By Anna Clark, ProPublica, and David Jesse, Detroit Free Press
The podcast Extremely American takes you inside militias and other far-right groups that are trying to remake America in their absolutist image.
These groups are quietly growing larger, influencing elections across the country from school boards to the U.S. Congress. For more than a year, creator and host Heath Druzin criss-crossed the country to meet with these groups — and the people pushing back against them.
In Episode 1, host Heath Druzin camps out at a militia training with camouflage-clad recruits shooting guns and practicing first-aid deep in the Pennsylvania woods. The leader of the group explains why he shows up armed with his guys to tense protests like the deadly showdown in Charlottesville, Va. We shine a light on what’s motivating people in the militia movement and their chilling outlook for the future.
Pennsylvania Volunteer Militia Leader Christian Yingling, right, conducts a shooting drill during a weekend militia training in October 2021. Yingling's militias have hopscotched around the country showing up armed to protests around the country, including the deadly showdown in Charlottesville, Va. in 2017.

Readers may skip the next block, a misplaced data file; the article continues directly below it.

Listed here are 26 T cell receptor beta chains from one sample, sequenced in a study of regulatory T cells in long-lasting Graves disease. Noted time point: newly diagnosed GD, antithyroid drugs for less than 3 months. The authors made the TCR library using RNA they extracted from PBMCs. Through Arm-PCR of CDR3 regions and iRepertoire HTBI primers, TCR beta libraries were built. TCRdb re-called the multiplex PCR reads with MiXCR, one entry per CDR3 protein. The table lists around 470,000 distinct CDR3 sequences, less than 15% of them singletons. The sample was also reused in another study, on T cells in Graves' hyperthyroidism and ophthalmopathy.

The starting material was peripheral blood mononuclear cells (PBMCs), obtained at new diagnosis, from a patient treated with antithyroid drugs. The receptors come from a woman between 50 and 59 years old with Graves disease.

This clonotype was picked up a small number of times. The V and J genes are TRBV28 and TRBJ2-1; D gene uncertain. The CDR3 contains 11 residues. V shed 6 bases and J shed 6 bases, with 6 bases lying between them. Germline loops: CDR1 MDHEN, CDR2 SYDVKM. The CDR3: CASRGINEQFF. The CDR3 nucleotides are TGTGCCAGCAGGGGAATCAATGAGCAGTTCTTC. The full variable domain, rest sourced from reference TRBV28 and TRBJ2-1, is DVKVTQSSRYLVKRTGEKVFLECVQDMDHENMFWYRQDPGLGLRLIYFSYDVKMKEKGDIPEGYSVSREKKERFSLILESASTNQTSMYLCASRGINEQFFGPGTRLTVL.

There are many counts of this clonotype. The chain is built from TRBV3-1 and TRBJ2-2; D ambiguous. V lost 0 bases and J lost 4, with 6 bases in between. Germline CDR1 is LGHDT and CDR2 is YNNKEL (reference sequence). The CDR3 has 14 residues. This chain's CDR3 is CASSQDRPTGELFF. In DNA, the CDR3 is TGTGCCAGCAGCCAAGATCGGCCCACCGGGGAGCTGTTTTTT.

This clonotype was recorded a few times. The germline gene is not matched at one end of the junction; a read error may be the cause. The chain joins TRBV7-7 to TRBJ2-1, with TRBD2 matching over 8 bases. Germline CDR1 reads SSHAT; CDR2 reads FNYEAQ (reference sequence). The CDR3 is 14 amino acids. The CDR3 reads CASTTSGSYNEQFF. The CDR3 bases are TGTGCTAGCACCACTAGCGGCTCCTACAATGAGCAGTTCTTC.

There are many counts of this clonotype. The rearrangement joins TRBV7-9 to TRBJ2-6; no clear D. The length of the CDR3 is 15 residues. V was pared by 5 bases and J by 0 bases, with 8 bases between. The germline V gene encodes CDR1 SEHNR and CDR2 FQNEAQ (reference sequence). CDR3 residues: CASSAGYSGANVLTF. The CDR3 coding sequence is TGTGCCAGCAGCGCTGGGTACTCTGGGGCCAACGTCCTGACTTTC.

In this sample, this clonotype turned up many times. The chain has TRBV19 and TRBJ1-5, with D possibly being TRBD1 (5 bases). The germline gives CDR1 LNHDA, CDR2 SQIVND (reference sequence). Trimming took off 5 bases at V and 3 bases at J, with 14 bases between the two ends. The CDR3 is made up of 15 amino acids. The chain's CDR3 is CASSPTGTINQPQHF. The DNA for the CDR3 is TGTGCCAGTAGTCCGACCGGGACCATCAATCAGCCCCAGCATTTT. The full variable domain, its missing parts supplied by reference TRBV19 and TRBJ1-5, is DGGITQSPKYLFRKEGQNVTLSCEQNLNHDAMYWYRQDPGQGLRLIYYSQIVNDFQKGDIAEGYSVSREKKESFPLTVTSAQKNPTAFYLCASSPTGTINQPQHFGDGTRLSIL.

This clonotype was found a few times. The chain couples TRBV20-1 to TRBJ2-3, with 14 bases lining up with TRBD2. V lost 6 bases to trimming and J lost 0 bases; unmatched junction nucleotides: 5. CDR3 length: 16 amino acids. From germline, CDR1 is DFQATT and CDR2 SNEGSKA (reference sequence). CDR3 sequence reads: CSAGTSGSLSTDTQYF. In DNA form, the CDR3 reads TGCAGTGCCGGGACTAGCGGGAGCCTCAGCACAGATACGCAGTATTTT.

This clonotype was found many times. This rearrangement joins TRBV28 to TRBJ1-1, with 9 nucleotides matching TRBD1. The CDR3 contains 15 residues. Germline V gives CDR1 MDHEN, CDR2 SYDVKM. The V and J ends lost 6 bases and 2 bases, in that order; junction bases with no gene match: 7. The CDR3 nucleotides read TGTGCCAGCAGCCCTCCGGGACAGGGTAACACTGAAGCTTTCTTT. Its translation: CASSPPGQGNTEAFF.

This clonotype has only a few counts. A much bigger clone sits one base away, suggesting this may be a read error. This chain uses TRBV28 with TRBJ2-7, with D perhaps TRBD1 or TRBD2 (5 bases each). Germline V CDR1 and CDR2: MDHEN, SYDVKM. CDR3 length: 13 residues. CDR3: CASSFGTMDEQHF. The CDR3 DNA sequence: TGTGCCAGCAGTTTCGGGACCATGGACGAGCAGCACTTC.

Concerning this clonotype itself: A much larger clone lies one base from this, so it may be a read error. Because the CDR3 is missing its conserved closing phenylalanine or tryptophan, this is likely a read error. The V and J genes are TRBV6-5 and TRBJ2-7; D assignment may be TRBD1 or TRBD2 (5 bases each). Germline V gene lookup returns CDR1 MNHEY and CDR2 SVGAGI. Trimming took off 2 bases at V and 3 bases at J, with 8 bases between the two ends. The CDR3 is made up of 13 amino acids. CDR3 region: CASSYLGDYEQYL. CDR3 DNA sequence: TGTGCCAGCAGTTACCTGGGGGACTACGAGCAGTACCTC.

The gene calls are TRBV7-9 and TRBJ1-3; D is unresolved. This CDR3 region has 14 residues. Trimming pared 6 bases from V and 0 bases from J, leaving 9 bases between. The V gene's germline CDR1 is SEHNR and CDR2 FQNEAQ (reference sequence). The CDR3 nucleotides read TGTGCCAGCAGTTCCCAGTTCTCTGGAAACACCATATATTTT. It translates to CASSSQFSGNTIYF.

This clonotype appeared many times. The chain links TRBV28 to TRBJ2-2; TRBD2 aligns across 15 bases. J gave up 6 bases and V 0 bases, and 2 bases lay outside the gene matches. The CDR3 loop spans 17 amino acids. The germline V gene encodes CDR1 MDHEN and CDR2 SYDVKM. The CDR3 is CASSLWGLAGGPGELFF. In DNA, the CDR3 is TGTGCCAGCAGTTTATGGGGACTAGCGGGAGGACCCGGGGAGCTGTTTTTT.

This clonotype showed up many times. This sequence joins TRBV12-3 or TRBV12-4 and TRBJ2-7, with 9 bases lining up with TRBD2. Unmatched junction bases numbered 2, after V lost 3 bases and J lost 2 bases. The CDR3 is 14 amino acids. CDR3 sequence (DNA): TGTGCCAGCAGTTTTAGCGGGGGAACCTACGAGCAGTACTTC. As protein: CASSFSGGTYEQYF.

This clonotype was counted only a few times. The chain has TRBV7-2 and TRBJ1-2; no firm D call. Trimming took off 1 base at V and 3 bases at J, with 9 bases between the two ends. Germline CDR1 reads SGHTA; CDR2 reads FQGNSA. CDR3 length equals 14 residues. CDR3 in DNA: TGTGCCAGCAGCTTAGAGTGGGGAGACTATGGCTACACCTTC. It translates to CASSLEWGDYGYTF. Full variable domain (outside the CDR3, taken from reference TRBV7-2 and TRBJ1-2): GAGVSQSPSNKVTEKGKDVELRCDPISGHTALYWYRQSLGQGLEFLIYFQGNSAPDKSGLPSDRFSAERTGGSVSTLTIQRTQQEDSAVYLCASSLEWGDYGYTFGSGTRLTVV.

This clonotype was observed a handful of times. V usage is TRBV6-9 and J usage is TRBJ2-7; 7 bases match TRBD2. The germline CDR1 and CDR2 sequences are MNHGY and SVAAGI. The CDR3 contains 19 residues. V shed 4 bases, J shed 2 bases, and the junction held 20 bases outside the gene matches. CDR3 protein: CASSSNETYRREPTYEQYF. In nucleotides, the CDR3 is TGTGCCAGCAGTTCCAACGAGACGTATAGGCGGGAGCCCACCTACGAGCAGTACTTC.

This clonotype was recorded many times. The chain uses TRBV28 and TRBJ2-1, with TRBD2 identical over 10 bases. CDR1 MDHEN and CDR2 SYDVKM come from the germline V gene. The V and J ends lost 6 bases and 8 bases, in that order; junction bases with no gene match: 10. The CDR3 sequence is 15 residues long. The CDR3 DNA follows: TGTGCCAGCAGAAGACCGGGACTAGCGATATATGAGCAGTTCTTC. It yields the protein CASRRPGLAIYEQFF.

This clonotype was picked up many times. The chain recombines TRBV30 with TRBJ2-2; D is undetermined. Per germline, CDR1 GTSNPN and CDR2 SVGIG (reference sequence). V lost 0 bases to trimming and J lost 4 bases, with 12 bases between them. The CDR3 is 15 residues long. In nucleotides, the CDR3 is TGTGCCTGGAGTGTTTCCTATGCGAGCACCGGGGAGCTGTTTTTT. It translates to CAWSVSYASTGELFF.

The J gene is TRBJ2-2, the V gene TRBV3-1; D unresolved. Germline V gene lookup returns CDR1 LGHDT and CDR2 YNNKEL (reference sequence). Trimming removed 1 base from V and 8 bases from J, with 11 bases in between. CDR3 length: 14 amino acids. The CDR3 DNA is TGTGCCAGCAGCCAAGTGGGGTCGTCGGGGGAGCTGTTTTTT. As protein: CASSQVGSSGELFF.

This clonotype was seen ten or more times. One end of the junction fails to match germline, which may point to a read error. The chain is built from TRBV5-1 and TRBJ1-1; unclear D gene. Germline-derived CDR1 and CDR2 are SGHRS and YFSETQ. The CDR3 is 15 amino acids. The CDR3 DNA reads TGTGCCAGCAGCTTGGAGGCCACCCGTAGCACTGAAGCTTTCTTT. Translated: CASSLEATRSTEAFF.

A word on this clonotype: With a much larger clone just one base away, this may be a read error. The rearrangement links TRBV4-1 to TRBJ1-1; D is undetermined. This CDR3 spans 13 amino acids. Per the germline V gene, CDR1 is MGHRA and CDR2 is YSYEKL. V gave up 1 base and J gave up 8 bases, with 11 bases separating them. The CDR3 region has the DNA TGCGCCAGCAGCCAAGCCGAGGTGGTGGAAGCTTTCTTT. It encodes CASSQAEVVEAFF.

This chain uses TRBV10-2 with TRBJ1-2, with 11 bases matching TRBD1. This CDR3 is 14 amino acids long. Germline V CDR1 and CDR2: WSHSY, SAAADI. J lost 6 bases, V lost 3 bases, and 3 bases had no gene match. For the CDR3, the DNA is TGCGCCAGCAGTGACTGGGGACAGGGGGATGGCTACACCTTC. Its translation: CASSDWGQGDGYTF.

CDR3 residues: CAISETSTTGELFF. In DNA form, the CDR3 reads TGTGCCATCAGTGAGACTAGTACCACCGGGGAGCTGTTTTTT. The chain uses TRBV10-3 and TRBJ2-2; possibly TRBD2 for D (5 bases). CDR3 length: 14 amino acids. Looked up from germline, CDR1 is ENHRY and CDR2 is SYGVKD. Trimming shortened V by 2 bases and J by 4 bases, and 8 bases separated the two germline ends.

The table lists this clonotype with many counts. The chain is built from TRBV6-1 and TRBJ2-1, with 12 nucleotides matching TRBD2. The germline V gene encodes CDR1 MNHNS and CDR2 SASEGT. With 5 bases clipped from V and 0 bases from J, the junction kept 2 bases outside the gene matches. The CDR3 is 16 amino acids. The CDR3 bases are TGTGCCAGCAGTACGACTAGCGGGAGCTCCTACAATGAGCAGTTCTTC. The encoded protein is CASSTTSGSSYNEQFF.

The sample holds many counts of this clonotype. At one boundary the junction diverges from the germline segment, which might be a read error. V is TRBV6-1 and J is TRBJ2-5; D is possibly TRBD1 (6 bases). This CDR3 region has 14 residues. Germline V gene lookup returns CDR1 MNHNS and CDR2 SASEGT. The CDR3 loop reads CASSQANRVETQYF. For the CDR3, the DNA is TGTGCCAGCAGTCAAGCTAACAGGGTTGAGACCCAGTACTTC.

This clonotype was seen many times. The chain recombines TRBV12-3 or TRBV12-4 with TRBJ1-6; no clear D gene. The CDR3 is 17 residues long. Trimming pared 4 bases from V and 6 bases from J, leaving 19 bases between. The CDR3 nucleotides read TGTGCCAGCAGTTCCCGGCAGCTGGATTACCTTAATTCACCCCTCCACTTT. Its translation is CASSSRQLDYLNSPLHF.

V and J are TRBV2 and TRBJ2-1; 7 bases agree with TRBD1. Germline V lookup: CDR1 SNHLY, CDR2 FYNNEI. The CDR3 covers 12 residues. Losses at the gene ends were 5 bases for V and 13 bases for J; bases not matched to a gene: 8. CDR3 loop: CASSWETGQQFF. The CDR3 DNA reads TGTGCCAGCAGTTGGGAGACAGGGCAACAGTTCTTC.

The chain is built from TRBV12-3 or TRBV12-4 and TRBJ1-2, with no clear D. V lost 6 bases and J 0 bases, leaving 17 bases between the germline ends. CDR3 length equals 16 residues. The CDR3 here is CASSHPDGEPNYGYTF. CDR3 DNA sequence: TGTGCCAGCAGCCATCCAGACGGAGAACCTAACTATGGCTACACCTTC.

In Episode 2, Eric Parker went to a ranch in Nevada, pointed his rifle at federal agents, then beat the feds in court. It made him a folk hero in the militia movement. And he’s worked hard to soften the image of his militia. Instead of fighting the government, he’s become an increasingly powerful political force pulling the state GOP even farther right. Now he’s after a new title: state Senator.
Catch Three Percent Nicer, out now.
Real 3%ers Of Idaho leader Eric Parker gives a speech at a John Birch Society rally protesting pandemic measures in Twin Falls, Idaho in August 2020. Parker has become one of the country's most prominent militia leaders.
By ZUBAIR BABAKARKHAIL | PHOTOGRAPHS BY MARTHA RIAL
By Carmen Gentile
Facebook hosted surge of misinformation and insurrection threats in months leading up to Jan. 6, 2021, attack, records show
By Craig Silverman, ProPublica; Craig Timberg, The Washington Post; Jeff Kao, ProPublica; and Jeremy B. Merrill, The Washington Post